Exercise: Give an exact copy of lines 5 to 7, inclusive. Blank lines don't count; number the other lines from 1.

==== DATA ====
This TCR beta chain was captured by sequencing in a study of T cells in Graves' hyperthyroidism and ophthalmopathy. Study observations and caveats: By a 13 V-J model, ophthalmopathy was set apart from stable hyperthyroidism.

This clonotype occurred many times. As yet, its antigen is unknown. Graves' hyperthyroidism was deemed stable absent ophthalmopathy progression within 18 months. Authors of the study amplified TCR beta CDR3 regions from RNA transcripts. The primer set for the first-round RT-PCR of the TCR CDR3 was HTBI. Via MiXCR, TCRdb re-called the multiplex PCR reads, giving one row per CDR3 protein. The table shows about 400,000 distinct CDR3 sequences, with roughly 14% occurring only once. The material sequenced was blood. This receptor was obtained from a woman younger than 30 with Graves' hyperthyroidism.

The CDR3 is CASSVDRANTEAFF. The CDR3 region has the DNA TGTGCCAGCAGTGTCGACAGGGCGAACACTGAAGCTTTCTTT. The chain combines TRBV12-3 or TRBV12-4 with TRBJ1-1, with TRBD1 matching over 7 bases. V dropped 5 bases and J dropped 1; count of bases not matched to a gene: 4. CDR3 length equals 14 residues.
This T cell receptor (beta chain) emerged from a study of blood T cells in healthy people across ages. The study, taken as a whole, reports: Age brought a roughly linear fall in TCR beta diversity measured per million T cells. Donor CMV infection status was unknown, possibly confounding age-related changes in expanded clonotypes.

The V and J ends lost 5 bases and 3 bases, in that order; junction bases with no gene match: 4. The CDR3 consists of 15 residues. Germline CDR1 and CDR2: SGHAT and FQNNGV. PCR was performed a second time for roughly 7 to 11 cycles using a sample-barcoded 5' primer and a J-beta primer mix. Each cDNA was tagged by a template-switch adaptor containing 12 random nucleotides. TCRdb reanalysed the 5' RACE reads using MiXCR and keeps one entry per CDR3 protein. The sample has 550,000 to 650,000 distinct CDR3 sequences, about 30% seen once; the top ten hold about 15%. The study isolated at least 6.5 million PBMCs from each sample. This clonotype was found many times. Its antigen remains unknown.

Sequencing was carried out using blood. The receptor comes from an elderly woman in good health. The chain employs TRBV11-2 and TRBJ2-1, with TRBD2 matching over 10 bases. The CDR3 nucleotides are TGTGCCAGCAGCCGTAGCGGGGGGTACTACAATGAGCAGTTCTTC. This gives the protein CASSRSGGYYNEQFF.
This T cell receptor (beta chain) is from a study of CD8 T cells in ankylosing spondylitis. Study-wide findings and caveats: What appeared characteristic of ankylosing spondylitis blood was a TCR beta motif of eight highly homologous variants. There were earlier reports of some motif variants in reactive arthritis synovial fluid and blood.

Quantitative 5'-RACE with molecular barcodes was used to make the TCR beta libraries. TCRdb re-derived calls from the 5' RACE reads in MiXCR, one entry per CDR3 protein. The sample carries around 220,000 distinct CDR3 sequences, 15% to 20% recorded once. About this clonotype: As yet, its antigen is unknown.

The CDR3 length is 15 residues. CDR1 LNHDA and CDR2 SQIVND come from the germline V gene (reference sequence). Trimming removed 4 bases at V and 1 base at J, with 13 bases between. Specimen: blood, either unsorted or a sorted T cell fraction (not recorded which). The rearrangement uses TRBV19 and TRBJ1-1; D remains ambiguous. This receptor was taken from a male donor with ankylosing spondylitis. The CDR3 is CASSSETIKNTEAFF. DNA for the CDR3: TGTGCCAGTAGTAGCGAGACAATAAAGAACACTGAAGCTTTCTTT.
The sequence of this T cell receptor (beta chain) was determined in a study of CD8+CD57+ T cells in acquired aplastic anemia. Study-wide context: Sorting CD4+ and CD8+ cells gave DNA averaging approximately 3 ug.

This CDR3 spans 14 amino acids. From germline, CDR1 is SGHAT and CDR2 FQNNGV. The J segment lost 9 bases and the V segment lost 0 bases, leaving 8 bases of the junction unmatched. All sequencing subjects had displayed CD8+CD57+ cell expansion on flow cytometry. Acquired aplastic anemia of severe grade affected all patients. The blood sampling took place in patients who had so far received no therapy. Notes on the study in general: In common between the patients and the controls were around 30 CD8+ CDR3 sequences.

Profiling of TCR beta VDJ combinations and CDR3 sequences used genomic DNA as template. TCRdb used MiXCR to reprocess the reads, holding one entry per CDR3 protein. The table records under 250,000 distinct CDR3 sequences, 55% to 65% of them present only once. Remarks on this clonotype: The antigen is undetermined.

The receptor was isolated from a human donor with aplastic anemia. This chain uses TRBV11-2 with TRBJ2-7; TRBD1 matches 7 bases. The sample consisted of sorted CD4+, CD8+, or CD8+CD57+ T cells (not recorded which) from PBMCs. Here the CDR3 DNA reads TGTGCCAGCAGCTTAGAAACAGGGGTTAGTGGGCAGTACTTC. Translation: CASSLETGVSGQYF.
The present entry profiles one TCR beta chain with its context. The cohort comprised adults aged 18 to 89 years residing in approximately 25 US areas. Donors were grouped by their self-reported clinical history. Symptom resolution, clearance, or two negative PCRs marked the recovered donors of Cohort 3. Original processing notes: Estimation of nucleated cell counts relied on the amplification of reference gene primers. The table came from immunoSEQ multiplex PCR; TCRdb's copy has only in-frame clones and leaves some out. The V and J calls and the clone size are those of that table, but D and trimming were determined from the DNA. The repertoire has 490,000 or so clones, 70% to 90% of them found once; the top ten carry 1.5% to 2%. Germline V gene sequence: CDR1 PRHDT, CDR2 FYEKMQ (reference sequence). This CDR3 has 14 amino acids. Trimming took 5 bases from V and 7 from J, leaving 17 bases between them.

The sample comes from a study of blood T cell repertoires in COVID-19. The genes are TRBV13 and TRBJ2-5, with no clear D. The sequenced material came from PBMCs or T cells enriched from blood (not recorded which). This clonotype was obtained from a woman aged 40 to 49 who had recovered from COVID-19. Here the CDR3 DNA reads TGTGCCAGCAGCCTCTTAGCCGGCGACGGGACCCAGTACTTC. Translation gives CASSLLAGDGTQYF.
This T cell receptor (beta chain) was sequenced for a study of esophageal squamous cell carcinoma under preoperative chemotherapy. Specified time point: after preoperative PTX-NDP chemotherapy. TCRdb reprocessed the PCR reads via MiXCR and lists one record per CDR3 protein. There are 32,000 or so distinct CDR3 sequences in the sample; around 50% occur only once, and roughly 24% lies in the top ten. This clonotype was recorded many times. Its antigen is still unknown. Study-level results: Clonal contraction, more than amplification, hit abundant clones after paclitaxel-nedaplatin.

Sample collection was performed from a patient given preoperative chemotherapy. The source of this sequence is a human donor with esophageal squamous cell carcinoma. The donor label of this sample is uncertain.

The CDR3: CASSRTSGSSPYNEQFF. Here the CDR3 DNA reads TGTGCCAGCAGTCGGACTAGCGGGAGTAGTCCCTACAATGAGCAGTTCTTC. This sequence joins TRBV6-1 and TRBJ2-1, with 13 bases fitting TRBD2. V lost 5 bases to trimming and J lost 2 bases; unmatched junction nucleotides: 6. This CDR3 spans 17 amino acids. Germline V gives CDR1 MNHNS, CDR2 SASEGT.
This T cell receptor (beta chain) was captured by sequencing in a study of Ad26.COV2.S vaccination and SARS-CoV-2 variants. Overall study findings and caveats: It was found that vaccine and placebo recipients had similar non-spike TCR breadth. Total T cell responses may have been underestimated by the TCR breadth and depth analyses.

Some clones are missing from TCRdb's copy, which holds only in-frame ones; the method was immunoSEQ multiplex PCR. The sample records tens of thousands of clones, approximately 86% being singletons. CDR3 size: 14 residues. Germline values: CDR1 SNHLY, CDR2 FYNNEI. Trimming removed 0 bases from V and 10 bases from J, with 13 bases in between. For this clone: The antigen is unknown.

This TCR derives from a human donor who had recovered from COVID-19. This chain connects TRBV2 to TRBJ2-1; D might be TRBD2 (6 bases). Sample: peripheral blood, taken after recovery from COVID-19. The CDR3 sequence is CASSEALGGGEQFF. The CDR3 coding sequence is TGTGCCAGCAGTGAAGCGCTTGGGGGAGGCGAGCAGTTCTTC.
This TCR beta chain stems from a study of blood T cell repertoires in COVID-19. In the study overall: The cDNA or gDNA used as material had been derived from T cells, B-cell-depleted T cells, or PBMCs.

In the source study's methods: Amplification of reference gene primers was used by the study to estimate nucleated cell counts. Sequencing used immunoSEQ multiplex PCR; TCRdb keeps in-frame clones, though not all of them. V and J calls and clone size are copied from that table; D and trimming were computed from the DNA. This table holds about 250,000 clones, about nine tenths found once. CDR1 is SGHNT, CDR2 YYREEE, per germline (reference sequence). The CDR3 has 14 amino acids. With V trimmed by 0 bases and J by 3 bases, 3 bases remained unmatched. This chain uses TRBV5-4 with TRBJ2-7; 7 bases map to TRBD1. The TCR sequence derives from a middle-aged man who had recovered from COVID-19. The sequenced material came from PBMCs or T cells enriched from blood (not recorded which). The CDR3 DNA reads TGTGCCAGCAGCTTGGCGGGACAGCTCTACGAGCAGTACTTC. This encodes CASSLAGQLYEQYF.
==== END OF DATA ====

The V and J ends lost 5 bases and 3 bases, in that order; junction bases with no gene match: 4. The CDR3 consists of 15 residues. Germline CDR1 and CDR2: SGHAT and FQNNGV. PCR was performed a second time for roughly 7 to 11 cycles using a sample-barcoded 5' primer and a J-beta primer mix. Each cDNA was tagged by a template-switch adaptor containing 12 random nucleotides. TCRdb reanalysed the 5' RACE reads using MiXCR and keeps one entry per CDR3 protein. The sample has 550,000 to 650,000 distinct CDR3 sequences, about 30% seen once; the top ten hold about 15%. The study isolated at least 6.5 million PBMCs from each sample. This clonotype was found many times. Its antigen remains unknown.

Sequencing was carried out using blood. The receptor comes from an elderly woman in good health. The chain employs TRBV11-2 and TRBJ2-1, with TRBD2 matching over 10 bases. The CDR3 nucleotides are TGTGCCAGCAGCCGTAGCGGGGGGTACTACAATGAGCAGTTCTTC. This gives the protein CASSRSGGYYNEQFF.
This T cell receptor (beta chain) is from a study of CD8 T cells in ankylosing spondylitis. Study-wide findings and caveats: What appeared characteristic of ankylosing spondylitis blood was a TCR beta motif of eight highly homologous variants. There were earlier reports of some motif variants in reactive arthritis synovial fluid and blood.